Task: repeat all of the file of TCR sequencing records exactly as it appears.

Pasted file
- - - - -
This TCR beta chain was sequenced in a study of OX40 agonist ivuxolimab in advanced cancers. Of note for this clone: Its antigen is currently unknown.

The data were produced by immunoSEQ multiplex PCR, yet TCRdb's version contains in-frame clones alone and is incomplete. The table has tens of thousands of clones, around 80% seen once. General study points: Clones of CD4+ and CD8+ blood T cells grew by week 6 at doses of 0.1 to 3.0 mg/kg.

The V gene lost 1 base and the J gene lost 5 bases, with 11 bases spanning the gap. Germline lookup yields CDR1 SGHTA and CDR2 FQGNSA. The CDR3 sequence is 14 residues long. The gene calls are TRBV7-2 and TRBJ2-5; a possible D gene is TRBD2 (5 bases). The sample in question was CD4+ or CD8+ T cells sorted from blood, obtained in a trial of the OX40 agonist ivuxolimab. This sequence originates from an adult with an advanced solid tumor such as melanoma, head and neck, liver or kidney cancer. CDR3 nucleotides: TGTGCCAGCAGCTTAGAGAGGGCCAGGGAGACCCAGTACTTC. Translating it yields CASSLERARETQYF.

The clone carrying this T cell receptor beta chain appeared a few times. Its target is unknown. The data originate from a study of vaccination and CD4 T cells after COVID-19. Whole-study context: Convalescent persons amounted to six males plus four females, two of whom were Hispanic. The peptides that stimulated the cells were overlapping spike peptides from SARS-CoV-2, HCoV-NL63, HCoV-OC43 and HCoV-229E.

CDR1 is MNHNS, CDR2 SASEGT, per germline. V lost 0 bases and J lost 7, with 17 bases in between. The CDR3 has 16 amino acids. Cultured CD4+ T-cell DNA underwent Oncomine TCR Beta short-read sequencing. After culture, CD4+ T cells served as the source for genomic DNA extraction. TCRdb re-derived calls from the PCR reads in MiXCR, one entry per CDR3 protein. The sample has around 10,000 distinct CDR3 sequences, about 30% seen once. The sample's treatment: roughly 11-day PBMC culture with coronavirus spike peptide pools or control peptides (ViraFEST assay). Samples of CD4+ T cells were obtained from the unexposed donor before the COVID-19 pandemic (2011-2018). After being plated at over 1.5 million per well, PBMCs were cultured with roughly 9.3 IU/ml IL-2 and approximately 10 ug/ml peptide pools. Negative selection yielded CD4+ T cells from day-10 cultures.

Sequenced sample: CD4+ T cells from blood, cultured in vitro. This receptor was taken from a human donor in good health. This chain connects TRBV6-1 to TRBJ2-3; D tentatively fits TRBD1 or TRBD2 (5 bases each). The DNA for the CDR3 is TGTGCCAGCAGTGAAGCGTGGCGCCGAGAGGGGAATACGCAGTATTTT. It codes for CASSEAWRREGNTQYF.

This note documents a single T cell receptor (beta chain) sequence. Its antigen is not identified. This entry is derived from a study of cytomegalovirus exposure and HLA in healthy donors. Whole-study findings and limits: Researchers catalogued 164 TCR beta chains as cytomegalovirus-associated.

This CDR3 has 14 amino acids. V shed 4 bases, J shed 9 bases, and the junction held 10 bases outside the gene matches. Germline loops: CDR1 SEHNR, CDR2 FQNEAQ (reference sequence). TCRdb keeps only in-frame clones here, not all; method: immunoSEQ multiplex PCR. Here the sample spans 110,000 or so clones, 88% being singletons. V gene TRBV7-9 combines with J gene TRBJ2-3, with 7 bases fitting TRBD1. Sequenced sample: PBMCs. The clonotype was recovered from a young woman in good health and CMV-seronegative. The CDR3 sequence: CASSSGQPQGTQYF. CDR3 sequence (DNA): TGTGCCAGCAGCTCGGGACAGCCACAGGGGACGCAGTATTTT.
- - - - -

This TCR beta chain was sequenced in a study of OX40 agonist ivuxolimab in advanced cancers. Of note for this clone: Its antigen is currently unknown.

The data were produced by immunoSEQ multiplex PCR, yet TCRdb's version contains in-frame clones alone and is incomplete. The table has tens of thousands of clones, around 80% seen once. General study points: Clones of CD4+ and CD8+ blood T cells grew by week 6 at doses of 0.1 to 3.0 mg/kg.

The V gene lost 1 base and the J gene lost 5 bases, with 11 bases spanning the gap. Germline lookup yields CDR1 SGHTA and CDR2 FQGNSA. The CDR3 sequence is 14 residues long. The gene calls are TRBV7-2 and TRBJ2-5; a possible D gene is TRBD2 (5 bases). The sample in question was CD4+ or CD8+ T cells sorted from blood, obtained in a trial of the OX40 agonist ivuxolimab. This sequence originates from an adult with an advanced solid tumor such as melanoma, head and neck, liver or kidney cancer. CDR3 nucleotides: TGTGCCAGCAGCTTAGAGAGGGCCAGGGAGACCCAGTACTTC. Translating it yields CASSLERARETQYF.

The clone carrying this T cell receptor beta chain appeared a few times. Its target is unknown. The data originate from a study of vaccination and CD4 T cells after COVID-19. Whole-study context: Convalescent persons amounted to six males plus four females, two of whom were Hispanic. The peptides that stimulated the cells were overlapping spike peptides from SARS-CoV-2, HCoV-NL63, HCoV-OC43 and HCoV-229E.

CDR1 is MNHNS, CDR2 SASEGT, per germline. V lost 0 bases and J lost 7, with 17 bases in between. The CDR3 has 16 amino acids. Cultured CD4+ T-cell DNA underwent Oncomine TCR Beta short-read sequencing. After culture, CD4+ T cells served as the source for genomic DNA extraction. TCRdb re-derived calls from the PCR reads in MiXCR, one entry per CDR3 protein. The sample has around 10,000 distinct CDR3 sequences, about 30% seen once. The sample's treatment: roughly 11-day PBMC culture with coronavirus spike peptide pools or control peptides (ViraFEST assay). Samples of CD4+ T cells were obtained from the unexposed donor before the COVID-19 pandemic (2011-2018). After being plated at over 1.5 million per well, PBMCs were cultured with roughly 9.3 IU/ml IL-2 and approximately 10 ug/ml peptide pools. Negative selection yielded CD4+ T cells from day-10 cultures.

Sequenced sample: CD4+ T cells from blood, cultured in vitro. This receptor was taken from a human donor in good health. This chain connects TRBV6-1 to TRBJ2-3; D tentatively fits TRBD1 or TRBD2 (5 bases each). The DNA for the CDR3 is TGTGCCAGCAGTGAAGCGTGGCGCCGAGAGGGGAATACGCAGTATTTT. It codes for CASSEAWRREGNTQYF.

This note documents a single T cell receptor (beta chain) sequence. Its antigen is not identified. This entry is derived from a study of cytomegalovirus exposure and HLA in healthy donors. Whole-study findings and limits: Researchers catalogued 164 TCR beta chains as cytomegalovirus-associated.

This CDR3 has 14 amino acids. V shed 4 bases, J shed 9 bases, and the junction held 10 bases outside the gene matches. Germline loops: CDR1 SEHNR, CDR2 FQNEAQ (reference sequence). TCRdb keeps only in-frame clones here, not all; method: immunoSEQ multiplex PCR. Here the sample spans 110,000 or so clones, 88% being singletons. V gene TRBV7-9 combines with J gene TRBJ2-3, with 7 bases fitting TRBD1. Sequenced sample: PBMCs. The clonotype was recovered from a young woman in good health and CMV-seronegative. The CDR3 sequence: CASSSGQPQGTQYF. CDR3 sequence (DNA): TGTGCCAGCAGCTCGGGACAGCCACAGGGGACGCAGTATTTT.